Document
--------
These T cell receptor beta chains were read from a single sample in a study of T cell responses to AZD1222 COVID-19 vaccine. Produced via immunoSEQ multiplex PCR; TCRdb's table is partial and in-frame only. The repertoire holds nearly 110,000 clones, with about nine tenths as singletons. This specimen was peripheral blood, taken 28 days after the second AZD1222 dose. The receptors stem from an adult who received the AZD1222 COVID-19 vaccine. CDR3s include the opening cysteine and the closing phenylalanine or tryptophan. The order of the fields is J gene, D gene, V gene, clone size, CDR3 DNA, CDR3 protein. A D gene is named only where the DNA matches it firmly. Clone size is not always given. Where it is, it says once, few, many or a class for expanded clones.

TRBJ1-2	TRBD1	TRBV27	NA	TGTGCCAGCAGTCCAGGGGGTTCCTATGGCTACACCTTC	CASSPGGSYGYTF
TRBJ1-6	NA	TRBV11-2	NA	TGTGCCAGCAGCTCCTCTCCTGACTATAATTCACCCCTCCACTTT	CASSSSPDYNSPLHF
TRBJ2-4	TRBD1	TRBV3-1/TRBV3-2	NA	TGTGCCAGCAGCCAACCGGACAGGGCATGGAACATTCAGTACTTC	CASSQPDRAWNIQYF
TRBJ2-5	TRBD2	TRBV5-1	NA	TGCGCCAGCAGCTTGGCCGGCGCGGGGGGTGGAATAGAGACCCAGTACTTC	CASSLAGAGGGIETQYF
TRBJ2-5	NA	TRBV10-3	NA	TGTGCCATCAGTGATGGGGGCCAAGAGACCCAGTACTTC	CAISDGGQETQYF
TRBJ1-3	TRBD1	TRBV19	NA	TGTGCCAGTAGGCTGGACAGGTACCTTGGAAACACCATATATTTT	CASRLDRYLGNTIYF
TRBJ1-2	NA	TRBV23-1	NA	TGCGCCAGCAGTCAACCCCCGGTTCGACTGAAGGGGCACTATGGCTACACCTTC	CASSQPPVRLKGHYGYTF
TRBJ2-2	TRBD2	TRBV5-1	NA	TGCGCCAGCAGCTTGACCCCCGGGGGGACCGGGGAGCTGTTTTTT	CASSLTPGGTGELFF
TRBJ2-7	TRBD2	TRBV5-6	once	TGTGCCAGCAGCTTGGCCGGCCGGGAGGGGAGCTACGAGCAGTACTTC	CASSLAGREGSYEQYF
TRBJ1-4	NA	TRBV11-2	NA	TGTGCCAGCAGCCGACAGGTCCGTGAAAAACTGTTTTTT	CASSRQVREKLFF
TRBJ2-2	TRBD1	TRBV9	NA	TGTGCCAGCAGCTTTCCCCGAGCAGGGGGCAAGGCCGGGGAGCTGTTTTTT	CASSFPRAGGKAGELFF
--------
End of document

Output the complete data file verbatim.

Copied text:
These T cell receptor beta chains were read from a single sample in a study of T cell responses to AZD1222 COVID-19 vaccine. Produced via immunoSEQ multiplex PCR; TCRdb's table is partial and in-frame only. The repertoire holds nearly 110,000 clones, with about nine tenths as singletons. This specimen was peripheral blood, taken 28 days after the second AZD1222 dose. The receptors stem from an adult who received the AZD1222 COVID-19 vaccine. CDR3s include the opening cysteine and the closing phenylalanine or tryptophan. The order of the fields is J gene, D gene, V gene, clone size, CDR3 DNA, CDR3 protein. A D gene is named only where the DNA matches it firmly. Clone size is not always given. Where it is, it says once, few, many or a class for expanded clones.

TRBJ1-2	TRBD1	TRBV27	NA	TGTGCCAGCAGTCCAGGGGGTTCCTATGGCTACACCTTC	CASSPGGSYGYTF
TRBJ1-6	NA	TRBV11-2	NA	TGTGCCAGCAGCTCCTCTCCTGACTATAATTCACCCCTCCACTTT	CASSSSPDYNSPLHF
TRBJ2-4	TRBD1	TRBV3-1/TRBV3-2	NA	TGTGCCAGCAGCCAACCGGACAGGGCATGGAACATTCAGTACTTC	CASSQPDRAWNIQYF
TRBJ2-5	TRBD2	TRBV5-1	NA	TGCGCCAGCAGCTTGGCCGGCGCGGGGGGTGGAATAGAGACCCAGTACTTC	CASSLAGAGGGIETQYF
TRBJ2-5	NA	TRBV10-3	NA	TGTGCCATCAGTGATGGGGGCCAAGAGACCCAGTACTTC	CAISDGGQETQYF
TRBJ1-3	TRBD1	TRBV19	NA	TGTGCCAGTAGGCTGGACAGGTACCTTGGAAACACCATATATTTT	CASRLDRYLGNTIYF
TRBJ1-2	NA	TRBV23-1	NA	TGCGCCAGCAGTCAACCCCCGGTTCGACTGAAGGGGCACTATGGCTACACCTTC	CASSQPPVRLKGHYGYTF
TRBJ2-2	TRBD2	TRBV5-1	NA	TGCGCCAGCAGCTTGACCCCCGGGGGGACCGGGGAGCTGTTTTTT	CASSLTPGGTGELFF
TRBJ2-7	TRBD2	TRBV5-6	once	TGTGCCAGCAGCTTGGCCGGCCGGGAGGGGAGCTACGAGCAGTACTTC	CASSLAGREGSYEQYF
TRBJ1-4	NA	TRBV11-2	NA	TGTGCCAGCAGCCGACAGGTCCGTGAAAAACTGTTTTTT	CASSRQVREKLFF
TRBJ2-2	TRBD1	TRBV9	NA	TGTGCCAGCAGCTTTCCCCGAGCAGGGGGCAAGGCCGGGGAGCTGTTTTTT	CASSFPRAGGKAGELFF